True to Life: Twenty-Five Years of Conversations with David Hockney

I’ve been authorizing myself small sips of this for the last few weeks in order to prolong the delight and maximize my full attention which tends to wander off to various spots of further discovery. I loved the explorations Hockney did with photographs in the 1980s, railing against the flatness of normal photographs and trying to get to a true vision of how we look at things. He would assemble collages of the resulting images, layering them to recreate the way we glimpse at images. Explaining his process to Weschler about taking dozens of photos of  location then having the rolls developed at a local one-hour processing spot, he had to convince them to print all the photos and would still get “wonderful standardized notices back with my batches of prints patiently explaining what I am doing wrong, how I should try to center the camera on the subject, focus on the foreground, and so forth.”

Arguably one of his best examples now sits in the Getty collection:

People criticized the painter for his work with photographs saying they’re not art, and I love Hockney’s response: “I couldn’t care less in a sense whether they are art or not. It’s not up to me to say, and maybe it’s not up to him either. It’s certainly interesting where they’re leading and where they’ve led, and you don’t stop in the middle of it all because, you know, ‘Gee, I’m not sure if this is art anymore.'” Later he notes, “If art isn’t playful, it’s nothing. Without play, we wouldn’t be anywhere. Play is incredibly important; it’s deeply serious as well.”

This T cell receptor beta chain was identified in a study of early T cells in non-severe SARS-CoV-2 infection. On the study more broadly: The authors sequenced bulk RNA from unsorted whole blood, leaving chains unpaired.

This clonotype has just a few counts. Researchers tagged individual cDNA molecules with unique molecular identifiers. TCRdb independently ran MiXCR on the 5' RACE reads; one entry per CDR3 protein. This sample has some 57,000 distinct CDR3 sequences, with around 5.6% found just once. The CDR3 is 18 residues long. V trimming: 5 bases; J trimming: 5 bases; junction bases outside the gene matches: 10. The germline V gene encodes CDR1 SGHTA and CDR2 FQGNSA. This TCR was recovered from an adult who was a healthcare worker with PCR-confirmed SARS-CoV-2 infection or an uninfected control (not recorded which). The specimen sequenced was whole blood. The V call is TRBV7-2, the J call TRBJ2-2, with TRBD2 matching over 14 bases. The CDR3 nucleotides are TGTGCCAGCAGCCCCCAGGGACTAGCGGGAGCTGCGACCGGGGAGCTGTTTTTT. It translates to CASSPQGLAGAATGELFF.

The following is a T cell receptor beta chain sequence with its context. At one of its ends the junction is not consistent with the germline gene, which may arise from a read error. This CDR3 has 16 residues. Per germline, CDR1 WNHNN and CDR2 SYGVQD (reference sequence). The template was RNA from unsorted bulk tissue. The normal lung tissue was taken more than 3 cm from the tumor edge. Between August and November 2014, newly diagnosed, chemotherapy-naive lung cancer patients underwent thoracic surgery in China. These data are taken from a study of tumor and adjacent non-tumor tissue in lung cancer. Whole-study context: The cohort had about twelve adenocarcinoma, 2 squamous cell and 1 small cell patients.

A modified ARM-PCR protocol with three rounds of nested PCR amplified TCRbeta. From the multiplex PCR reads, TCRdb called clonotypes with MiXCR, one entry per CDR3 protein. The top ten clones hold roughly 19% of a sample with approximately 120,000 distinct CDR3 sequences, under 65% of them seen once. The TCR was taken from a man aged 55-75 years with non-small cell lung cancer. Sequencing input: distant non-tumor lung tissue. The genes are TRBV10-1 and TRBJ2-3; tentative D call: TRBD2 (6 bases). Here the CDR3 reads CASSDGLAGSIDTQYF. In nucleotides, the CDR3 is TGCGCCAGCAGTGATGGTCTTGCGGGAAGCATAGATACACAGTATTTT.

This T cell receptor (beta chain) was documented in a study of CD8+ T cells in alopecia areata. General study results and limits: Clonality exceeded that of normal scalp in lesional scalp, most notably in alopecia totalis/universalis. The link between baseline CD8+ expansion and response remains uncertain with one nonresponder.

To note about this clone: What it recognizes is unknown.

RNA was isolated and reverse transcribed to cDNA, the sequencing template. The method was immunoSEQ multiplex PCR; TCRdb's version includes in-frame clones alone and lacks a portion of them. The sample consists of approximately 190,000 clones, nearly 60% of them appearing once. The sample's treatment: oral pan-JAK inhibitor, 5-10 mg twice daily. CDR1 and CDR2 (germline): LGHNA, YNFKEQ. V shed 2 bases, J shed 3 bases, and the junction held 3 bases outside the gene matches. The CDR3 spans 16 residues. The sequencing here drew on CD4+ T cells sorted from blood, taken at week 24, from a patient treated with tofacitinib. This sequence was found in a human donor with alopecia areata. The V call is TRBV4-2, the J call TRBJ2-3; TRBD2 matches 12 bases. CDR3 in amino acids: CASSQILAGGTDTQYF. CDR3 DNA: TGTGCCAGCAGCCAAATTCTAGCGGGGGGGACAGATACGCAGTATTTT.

He begins to lose his hearing before his 50th birthday and revels in his new hearing aids which he got in bright mismatched colors of red and blue. “The moment I put it on, it was like a big muffler had been taken off my head.” When people notice the aids they ask if he has a hearing problem and he says “Well I used to but I don’t know.”

The really interesting sections of this book dive into Hockney’s investigation into how artists worked in the 15th century, more specifically what type of optical aids they used. He begins to collect images that show how portraits were a bit awkward up until 1425 when something shifted (concave mirrors, then lenses, camera lucidas, etc.), all the way up until photography used chemicals to stamp the image on paper, and then a return to awkwardness/cubism as a critique of photography and the entire lens-based tradition. As he gathers more and more evidence of this, Hockney faxes his handwritten findings on a nightly basis, never having learned to type. All of this means I’m probably going to have to dive deep into his book about the matter next, Secret knowledge: rediscovering the lost techniques of the old masters.